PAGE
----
Tai Chi – Motivation, Practice and Kung Fu

30/01/2015

It is clear from the outset that learning Tai Chi is difficult – but, in that respect and many others, very similar to a wide range of activities. Different people learn at different rates, in different ways and to varying levels of skill.

However, in any difficult project we need to address the question of “how to keep going?”

First perhaps it is important to understand why we are engaged in the project and the level of energy and other resources we are prepared to devote to it.

Second, we should continuously review our progress and in light of that then review the level of commitment we are prepared to invest in the activity.

Thirdly, we should recognise that regular frequent practice is necessary to nurture and achieve further skill.

In doing this I have found it is important to realistically assess progress and benefits as it is the positive achievements and outcomes that can provide the motivation to continue each day.

This regular frequent practice is absolutely vital in developing skill and understanding.

Recognising outcomes such as enhanced health management, improved balance and physical mobility, increased skill in partner work such as push hands or greater fluidity in movement such as in practice of forms, coupled with internal power such as expression of power  (fajin ).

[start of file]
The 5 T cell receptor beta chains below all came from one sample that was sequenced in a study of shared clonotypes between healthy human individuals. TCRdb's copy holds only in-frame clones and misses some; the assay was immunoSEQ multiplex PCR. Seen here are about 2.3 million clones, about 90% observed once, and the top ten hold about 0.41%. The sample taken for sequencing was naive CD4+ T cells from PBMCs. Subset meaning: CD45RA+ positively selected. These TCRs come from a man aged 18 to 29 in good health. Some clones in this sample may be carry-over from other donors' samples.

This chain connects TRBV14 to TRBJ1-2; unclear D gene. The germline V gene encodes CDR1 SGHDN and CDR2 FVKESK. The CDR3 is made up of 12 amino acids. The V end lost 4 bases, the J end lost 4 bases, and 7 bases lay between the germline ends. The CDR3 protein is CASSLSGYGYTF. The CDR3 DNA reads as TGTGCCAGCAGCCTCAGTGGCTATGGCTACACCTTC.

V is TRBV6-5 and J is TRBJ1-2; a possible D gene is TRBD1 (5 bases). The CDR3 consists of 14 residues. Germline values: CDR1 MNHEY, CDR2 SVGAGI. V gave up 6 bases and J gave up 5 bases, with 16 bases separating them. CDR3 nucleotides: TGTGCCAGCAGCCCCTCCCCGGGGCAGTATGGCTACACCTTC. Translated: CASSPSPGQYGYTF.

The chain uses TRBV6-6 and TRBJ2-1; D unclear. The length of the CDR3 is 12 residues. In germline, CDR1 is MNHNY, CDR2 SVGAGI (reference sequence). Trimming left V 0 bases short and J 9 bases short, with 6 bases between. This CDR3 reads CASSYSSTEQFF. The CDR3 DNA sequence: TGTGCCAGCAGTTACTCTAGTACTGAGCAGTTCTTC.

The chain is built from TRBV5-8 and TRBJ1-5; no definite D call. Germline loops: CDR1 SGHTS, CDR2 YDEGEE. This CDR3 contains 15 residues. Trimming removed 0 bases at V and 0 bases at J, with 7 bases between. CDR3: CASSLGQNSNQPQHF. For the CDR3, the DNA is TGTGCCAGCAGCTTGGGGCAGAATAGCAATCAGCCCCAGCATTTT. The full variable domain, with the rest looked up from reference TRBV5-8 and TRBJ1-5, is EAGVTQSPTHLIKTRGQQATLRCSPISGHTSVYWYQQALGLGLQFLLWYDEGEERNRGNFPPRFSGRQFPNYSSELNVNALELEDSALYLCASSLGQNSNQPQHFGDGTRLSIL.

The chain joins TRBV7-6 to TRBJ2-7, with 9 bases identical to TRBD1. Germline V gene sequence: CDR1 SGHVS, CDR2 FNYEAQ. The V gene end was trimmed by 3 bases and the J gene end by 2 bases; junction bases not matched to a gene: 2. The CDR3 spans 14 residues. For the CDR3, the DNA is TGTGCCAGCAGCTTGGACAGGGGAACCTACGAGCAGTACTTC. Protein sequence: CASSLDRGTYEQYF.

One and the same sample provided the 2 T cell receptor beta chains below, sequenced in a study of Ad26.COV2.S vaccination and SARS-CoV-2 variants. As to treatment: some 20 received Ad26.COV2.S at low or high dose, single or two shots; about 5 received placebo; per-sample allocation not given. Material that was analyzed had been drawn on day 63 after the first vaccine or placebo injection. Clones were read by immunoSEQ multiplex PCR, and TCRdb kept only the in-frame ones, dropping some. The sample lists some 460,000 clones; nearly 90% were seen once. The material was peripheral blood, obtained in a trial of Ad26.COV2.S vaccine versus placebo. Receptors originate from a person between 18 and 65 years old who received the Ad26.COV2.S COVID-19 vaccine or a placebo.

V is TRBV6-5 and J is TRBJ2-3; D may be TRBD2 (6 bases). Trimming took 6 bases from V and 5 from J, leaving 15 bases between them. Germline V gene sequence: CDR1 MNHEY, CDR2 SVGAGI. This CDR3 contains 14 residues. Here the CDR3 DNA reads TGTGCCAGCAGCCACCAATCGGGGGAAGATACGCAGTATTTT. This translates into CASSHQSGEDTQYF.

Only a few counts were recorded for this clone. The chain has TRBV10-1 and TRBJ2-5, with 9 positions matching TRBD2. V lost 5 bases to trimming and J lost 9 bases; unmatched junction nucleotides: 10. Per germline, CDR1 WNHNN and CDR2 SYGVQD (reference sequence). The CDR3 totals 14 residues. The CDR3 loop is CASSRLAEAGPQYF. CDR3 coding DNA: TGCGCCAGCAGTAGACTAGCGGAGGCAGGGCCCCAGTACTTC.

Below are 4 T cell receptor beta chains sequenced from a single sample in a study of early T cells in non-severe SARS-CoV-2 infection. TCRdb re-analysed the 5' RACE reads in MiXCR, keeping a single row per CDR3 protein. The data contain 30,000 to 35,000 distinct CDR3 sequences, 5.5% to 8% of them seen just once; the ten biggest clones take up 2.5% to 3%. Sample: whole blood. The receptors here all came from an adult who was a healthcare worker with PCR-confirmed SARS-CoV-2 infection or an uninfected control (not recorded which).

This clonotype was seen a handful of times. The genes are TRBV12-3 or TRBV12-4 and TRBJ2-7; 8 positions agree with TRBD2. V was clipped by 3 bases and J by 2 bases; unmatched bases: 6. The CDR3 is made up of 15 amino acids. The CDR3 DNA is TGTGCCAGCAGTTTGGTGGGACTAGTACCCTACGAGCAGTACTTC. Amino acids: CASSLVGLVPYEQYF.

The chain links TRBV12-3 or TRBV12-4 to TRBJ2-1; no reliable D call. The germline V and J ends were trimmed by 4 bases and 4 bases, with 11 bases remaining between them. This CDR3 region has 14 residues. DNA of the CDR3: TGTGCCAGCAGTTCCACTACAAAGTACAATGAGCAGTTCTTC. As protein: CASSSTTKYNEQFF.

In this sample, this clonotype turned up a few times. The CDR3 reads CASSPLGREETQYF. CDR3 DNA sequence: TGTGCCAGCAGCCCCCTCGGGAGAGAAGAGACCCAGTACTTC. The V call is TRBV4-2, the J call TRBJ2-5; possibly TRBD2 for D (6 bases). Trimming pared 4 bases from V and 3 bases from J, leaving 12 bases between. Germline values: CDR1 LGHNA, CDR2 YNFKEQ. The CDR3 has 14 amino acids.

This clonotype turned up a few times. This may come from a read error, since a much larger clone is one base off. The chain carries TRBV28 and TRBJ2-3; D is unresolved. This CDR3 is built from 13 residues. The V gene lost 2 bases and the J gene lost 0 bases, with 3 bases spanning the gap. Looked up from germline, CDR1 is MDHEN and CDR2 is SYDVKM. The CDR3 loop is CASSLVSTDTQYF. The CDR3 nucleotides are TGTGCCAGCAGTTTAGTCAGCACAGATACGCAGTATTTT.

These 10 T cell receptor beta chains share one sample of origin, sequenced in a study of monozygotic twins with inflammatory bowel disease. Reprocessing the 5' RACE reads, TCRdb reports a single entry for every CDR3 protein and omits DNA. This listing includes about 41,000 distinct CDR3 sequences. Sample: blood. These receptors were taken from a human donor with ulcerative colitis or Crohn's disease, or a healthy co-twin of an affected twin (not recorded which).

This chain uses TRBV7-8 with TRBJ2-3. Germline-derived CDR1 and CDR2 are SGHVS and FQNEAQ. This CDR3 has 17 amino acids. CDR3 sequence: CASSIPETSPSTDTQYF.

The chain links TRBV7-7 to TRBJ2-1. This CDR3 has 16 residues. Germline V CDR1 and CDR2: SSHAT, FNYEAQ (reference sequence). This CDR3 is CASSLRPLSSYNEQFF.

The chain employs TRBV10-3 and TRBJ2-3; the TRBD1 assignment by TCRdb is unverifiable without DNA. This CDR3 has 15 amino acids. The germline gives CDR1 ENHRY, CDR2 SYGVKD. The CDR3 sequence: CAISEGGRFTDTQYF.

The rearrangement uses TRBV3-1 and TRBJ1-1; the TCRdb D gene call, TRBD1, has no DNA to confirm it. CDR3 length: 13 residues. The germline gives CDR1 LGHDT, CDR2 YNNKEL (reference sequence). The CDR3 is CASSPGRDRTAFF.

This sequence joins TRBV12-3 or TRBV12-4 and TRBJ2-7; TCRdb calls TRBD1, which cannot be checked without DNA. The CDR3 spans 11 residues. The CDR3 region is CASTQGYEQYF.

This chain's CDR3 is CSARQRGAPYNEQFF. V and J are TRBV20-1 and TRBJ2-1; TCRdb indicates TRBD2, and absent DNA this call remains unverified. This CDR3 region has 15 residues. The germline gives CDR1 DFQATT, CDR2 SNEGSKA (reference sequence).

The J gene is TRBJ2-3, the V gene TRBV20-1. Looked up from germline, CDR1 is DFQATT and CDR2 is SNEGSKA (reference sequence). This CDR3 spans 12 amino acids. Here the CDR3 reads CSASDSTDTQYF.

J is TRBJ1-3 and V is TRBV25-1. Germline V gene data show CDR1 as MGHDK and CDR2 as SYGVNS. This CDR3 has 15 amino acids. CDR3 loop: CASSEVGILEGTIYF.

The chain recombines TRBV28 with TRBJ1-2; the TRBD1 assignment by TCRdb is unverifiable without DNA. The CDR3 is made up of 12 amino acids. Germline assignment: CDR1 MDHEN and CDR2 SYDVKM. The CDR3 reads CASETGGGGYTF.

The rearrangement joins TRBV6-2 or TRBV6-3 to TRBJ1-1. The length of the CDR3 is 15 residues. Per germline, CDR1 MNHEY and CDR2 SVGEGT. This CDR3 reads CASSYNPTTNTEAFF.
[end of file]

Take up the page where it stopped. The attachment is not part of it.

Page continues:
On a daily basis these changes can seem imperceptible but by tracking these outcomes over the time span of our practice we can see that month to month and year to year we change positively and with the change comes greater enjoyment of our bodies and of our lives.

Thus, from daily practice we build our skill – the gentle layer upon layer creation of inherent ability we call our accumulated Kung Fu.

Our time as we reflect upon our changes and observe them occurring we naturally gravitate to practice of those things that we enjoy and find useful – in short we find a motivation to carry us through the hard work, the difficulties, the confusion – which all ultimately melt away, leaving us the fun and the rewarding experience of working with our bodies, our minds and our spirit.

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